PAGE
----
Shorter Shopping Season Means A More Intense Scramble

Yolanda Curtis
December 2, 2019

There are two types of people in this world: people who think that the Thanksgiving dinner (and a strategic cup of coffee at 10 pm) serve as fuel for a Black Friday race centered on malls and people who adopt a more objective attitude all their Black Friday shopping in the comfort of their sofa. According to Adobe Analytics, sales surpassed $4 billion for the first time, reaching $4.2 billion by midnight - a 14.5% increase over a year ago.

Traffic at stores fell 2.1% on Black Friday from a year ago, according to preliminary figures from RetailNext.

USA shoppers made more purchases online on Black Friday than in the mall - hurting traffic and sales at brick-and-mortar stores, according to data that offered a glimpse into what is still one of the busiest shopping days of the year.

The National Retail Federation, the nation's largest retail trade group, baked the shorter season into its forecast, but it says the real drivers will be the job market.

As the clock ticks down to the official kick-off the holiday shopping season, data from Deloitte's 2019 pre-Thanksgiving pulse survey showed most shoppers are planning to spend over the upcoming weekend.

"Consumers are growing exhausted of the retail store rat race - finding a parking spot, navigating the crowds, battling the cold, and ultimately finding deals often suboptimal to online offers", Bacon said. Still, it expects online sales will reach $143.7 billion, up 14.1% from last year's holiday season.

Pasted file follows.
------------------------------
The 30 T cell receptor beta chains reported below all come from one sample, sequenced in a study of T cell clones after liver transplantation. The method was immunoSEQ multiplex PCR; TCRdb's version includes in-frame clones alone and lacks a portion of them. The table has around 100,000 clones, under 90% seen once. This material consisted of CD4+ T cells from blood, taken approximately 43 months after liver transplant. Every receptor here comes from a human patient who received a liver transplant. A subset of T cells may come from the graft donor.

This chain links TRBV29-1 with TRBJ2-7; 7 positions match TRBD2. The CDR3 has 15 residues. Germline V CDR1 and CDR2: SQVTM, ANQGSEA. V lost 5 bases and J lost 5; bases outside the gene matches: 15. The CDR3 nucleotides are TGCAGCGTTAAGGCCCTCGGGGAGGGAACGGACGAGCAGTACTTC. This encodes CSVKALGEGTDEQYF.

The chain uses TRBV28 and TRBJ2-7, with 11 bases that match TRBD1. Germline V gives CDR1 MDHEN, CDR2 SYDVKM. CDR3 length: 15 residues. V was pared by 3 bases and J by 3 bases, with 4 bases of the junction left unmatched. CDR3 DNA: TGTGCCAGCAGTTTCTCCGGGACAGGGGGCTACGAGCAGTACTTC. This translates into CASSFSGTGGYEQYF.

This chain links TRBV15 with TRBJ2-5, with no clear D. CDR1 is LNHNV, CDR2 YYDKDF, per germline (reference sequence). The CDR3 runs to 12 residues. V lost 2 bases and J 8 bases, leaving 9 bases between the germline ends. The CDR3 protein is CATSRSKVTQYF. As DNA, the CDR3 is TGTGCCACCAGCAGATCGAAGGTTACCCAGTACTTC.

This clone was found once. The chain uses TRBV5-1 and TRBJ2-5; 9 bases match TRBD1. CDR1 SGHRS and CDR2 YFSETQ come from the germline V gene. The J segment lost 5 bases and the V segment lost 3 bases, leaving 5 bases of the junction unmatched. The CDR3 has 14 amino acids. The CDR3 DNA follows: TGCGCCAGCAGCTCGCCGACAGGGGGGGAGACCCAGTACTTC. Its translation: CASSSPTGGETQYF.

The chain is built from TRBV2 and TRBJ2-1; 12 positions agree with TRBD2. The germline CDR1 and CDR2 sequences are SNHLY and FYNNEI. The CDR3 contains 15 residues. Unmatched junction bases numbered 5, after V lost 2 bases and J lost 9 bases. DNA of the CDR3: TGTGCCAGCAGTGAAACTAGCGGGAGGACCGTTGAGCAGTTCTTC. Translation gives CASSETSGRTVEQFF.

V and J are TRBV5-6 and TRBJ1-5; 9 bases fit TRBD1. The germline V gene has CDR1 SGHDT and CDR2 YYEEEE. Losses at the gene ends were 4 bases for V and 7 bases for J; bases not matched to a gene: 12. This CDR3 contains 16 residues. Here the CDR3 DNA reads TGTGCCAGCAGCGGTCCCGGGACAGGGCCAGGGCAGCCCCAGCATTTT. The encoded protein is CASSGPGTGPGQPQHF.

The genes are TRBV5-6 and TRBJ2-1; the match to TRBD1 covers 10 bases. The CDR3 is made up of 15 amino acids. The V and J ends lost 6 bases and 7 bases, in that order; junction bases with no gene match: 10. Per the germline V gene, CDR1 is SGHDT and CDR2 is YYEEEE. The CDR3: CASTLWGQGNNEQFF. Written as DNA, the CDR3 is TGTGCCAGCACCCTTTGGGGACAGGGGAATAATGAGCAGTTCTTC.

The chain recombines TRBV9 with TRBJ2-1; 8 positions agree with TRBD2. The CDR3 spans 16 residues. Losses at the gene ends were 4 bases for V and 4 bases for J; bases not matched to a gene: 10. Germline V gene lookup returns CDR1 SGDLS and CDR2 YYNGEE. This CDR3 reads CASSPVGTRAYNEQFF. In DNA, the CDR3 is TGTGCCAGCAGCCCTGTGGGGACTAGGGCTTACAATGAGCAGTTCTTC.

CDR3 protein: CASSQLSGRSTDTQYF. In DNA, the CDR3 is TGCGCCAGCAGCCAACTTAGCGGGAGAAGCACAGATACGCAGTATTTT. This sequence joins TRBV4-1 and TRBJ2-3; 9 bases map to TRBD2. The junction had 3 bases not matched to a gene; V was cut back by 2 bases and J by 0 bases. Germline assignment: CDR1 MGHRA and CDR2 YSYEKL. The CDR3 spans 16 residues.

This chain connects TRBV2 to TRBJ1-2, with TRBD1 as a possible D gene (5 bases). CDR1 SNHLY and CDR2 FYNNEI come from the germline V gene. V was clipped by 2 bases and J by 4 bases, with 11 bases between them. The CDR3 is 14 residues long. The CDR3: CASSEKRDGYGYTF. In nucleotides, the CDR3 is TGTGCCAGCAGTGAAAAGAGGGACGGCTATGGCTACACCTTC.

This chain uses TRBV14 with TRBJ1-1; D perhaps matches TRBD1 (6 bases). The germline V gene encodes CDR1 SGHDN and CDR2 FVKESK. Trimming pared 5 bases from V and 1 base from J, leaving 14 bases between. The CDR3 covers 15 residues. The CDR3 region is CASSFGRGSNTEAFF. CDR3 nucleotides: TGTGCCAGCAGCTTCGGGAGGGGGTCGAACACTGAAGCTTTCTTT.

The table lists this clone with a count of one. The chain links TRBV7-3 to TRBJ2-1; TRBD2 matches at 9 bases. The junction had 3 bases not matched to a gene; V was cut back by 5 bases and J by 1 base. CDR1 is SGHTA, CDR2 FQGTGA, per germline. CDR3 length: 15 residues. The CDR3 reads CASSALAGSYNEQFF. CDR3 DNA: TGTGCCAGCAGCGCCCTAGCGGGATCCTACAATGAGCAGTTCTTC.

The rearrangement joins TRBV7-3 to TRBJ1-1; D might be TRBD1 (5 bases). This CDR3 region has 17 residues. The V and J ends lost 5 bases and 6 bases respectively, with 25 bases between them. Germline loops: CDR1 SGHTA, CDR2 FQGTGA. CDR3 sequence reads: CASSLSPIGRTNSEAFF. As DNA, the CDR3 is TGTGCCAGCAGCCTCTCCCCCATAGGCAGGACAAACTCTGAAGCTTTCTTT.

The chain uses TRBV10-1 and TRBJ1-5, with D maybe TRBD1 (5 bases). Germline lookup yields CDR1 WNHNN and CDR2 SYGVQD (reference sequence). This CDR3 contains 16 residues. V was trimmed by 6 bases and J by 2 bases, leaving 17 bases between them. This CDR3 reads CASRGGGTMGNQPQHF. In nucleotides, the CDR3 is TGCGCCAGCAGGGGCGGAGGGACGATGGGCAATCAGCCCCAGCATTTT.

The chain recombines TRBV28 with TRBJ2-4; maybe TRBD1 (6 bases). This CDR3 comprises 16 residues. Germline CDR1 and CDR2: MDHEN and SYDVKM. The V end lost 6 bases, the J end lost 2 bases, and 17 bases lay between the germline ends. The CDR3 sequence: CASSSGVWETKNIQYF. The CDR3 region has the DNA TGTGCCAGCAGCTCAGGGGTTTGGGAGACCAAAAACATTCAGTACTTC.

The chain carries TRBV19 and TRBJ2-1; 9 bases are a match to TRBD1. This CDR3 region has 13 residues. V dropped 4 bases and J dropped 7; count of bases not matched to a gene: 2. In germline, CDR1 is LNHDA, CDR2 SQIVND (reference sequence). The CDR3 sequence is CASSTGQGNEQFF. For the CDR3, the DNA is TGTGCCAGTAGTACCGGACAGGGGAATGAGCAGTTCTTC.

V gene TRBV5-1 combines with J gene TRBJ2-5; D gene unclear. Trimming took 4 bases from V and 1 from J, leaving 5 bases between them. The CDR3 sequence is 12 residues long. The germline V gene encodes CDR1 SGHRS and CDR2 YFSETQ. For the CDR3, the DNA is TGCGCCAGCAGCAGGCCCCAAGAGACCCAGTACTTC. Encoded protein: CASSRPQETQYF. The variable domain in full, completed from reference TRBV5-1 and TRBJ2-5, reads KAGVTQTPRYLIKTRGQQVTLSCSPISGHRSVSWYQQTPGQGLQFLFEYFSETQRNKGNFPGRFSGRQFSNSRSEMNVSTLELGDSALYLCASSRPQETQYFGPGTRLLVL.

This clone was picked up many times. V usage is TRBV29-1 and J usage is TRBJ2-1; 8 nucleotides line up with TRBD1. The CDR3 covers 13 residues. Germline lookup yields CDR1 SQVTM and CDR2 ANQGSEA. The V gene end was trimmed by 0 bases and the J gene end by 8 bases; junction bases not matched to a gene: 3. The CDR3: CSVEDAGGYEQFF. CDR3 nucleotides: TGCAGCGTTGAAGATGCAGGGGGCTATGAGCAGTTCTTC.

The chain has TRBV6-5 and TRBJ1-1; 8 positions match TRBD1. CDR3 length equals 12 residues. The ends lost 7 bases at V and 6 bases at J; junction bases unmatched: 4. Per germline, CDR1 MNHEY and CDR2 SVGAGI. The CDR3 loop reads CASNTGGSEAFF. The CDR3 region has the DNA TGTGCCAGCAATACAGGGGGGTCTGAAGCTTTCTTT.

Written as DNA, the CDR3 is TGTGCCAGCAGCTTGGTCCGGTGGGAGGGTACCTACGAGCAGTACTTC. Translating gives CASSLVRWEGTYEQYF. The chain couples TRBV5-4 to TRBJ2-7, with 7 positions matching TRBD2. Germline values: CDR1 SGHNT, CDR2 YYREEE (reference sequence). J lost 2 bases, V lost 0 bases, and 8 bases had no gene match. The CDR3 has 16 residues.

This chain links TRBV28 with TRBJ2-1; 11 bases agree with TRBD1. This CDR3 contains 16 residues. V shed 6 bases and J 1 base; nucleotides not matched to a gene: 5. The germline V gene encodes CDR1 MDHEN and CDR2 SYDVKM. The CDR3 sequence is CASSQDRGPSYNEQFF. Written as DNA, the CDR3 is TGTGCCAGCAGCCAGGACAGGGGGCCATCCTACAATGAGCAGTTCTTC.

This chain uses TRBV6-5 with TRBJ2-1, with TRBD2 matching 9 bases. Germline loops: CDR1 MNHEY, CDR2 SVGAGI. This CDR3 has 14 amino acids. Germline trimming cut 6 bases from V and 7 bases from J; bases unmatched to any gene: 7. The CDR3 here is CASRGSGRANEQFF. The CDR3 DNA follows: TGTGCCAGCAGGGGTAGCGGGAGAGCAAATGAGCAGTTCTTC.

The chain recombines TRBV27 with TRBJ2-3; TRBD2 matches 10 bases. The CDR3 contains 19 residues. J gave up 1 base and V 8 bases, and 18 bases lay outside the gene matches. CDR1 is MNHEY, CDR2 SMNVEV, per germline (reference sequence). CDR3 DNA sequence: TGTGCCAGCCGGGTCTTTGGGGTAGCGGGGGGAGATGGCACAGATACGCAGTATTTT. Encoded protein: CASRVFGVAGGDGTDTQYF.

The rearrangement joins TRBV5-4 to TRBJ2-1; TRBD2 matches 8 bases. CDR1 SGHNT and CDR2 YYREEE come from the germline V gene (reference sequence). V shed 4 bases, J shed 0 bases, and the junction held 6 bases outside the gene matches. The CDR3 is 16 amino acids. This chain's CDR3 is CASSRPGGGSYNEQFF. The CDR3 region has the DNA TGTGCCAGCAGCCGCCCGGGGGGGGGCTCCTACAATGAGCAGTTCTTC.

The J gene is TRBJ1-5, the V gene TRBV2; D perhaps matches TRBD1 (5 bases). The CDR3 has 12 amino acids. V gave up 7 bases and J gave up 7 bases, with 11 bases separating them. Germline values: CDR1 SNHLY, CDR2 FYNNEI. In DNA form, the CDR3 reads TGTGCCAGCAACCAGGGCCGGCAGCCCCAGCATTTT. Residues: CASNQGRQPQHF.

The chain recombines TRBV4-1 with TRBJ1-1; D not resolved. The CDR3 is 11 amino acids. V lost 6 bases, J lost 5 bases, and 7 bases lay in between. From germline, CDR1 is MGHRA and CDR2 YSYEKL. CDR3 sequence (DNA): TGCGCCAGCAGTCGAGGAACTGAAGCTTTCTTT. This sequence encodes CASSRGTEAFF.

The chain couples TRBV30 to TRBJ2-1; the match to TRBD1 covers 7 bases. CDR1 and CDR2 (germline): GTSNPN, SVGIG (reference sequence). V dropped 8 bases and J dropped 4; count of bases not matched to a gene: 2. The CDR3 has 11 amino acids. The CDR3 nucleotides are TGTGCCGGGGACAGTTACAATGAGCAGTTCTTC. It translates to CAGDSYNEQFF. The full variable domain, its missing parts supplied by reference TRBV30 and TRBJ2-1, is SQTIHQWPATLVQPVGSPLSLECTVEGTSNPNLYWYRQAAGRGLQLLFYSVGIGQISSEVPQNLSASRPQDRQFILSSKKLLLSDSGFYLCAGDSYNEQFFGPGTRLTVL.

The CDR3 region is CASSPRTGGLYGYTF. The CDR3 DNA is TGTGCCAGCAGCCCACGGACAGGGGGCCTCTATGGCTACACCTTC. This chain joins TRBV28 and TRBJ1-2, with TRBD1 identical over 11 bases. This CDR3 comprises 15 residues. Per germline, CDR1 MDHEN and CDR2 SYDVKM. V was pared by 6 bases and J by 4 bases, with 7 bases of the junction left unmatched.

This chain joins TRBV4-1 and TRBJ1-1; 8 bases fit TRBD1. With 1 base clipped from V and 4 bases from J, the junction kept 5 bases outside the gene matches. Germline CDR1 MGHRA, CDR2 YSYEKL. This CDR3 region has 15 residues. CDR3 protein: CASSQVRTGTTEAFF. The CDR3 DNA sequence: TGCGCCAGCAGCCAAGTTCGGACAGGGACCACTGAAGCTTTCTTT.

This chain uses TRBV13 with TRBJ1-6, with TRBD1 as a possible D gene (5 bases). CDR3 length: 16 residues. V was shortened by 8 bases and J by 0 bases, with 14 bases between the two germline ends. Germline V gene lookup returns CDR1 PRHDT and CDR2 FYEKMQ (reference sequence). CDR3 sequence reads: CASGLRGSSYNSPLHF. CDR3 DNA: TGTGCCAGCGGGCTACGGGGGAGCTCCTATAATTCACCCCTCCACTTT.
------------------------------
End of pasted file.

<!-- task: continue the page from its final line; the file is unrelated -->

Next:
This year, 39 percent of online purchases were made from smartphones, a 21 percent increase from last year.

"This has been a really good start", said Rod Sides, vice chairman and leader of USA retail and distribution practice at Deloitte LLP.

Spot checks on the ground showed there were fewer shoppers this year as retail chains started offering discounts earlier than usual to make up for a shorter holiday season this year. experienced "intermittent slow load and transaction times" starting late evening on Wednesday, according to Catchpoint.

It's not known why we now call this famous day of deals Black Friday, but one theory is that it could be a reference to the "black ink" on the balance sheets (as opposed to being in the red) from the massive profits the retailers would rake in on the day. The attention is now shifting to mall stores Friday. Many people buy things online, only to head to the store to pick them up. Analysts blame at least part of that on the U.S.

"We still have the same amount of money to spend regardless of whether the season is longer or shorter", he said.

As for the shortened calendar, she prefers it.

"We plan this every year", said Eugene Boyer, Black Friday shopper, "We people watch, we have our regular stops that we always hit, and we shop by sales but sometimes we just go in and browse".

"There is really not much of a crowd to fight", she said.

Other reports by iNewsToday